On this basis, Islam and Muhammad’s substitution of a single divine will and power for the myriad of powers and spirits of Arab superstitions pointed toward a world empire in which the ordinary Arab would be lost. For this reason, as Islam moved toward a universal world empire based on providential monarchy, the Arabs, particularly the bedouins, were left behind in a backward localism of only nominal adherence to Muhammad’s teachings.

The Arabs’ inability to free themselves from kinship loyalties and to rise emotionally, conceptually, and socially to a wider sense of community explains why the Arab Near East today is unable to organize an effective community. This inability is reflected in the fact that Arab marriage is still endogamous within the kinship group. While other, more advanced, communities generally forbid marriage with first cousins, the preferred marriage among the Arabs has traditionally been of this kind, with father’s brother’s daughter (what anthropologists call parallel cousin marriage).

This imprisonment of Arab experience, and especially of security and trust, within the narrow kinship group also explains why it became necessary for Muhammad’s Islāmic community to become non-Arab if it were to cover a larger geographic area. It did this by becoming cosmopolitan imperial, although the Arab language, by growth and adaptation, was able to respond to the challenge and became fully capable of functioning as the linguistic vehicle of a universal empire and culture. The Arabs, in other words, were simply left behind by the growing community which Muhammad started, and they were left behind from inability to adapt emotionally to such a larger community.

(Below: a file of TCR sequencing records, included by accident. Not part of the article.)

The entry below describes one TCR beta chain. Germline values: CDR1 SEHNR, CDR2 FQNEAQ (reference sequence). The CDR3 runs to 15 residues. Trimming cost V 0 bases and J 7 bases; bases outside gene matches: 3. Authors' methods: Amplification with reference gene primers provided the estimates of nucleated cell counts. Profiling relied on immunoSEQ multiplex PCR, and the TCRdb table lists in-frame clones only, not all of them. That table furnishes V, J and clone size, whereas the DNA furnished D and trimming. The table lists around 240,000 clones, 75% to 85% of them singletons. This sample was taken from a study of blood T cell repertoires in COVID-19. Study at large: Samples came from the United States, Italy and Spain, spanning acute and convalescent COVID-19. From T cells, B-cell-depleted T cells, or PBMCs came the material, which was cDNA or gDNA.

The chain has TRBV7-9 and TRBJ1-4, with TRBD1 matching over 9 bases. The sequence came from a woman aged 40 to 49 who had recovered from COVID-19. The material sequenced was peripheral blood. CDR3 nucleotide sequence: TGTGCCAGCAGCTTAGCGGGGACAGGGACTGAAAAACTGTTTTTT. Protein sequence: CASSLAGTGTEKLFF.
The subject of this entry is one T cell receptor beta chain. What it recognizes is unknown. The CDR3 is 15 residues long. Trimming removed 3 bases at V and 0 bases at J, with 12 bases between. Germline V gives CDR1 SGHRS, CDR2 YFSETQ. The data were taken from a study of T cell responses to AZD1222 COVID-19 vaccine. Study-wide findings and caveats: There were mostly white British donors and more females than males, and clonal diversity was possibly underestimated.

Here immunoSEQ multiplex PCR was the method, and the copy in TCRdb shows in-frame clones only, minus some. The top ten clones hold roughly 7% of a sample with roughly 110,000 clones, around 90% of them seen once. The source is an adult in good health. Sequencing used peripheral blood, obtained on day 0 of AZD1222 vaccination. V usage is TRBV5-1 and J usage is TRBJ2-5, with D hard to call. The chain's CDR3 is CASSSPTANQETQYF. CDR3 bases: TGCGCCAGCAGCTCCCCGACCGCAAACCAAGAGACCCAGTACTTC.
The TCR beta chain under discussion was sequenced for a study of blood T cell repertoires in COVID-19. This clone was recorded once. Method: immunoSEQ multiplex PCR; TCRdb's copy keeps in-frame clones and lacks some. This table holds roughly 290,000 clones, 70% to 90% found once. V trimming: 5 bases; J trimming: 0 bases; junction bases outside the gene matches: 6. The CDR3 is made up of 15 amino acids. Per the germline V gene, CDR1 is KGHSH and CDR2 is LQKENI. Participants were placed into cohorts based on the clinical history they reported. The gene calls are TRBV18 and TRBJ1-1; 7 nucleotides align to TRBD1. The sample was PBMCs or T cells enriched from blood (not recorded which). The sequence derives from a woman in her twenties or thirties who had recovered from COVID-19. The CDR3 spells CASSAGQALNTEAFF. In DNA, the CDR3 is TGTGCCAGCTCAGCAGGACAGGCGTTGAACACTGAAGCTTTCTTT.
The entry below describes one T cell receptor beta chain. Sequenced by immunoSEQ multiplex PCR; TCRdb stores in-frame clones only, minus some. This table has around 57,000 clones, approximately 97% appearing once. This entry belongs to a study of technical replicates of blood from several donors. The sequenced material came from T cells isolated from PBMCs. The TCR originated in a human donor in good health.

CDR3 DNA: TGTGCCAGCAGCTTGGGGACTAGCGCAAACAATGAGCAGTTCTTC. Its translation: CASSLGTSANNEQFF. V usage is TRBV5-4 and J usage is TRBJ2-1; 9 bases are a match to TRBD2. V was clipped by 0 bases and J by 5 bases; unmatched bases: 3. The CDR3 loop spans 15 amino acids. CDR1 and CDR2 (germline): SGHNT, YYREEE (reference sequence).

The new community invented by Muhammad had at least three characteristics: (1) it was a religious community, that is a community of belief, not of blood or other allegiance; (2)within that community all men were brothers and fundamentally equal in value in the eyes of Allah; and (3) all authority within that community was in the hands
of Muhammad, as the direct Messenger of God on earth. A possible fourth point was that Muhammad’s authority was not differentiated so that he was lawmaker, judge, commander-in-chief, religious leader, economic expert, and first in social precedence all rolled together into one.

This totalitarian jumbling together of all authority into one gave rise to gigantic organizational problems when Muhammad died and the community began to move outward toward a universal system on a non-Arab base.

Muhammad’s religious community was not created by the fact that a certain number of Arabs accepted his claim that there was but one God and that he was the Messenger of God. Rather it was created by the second oath of Aqaba in 622.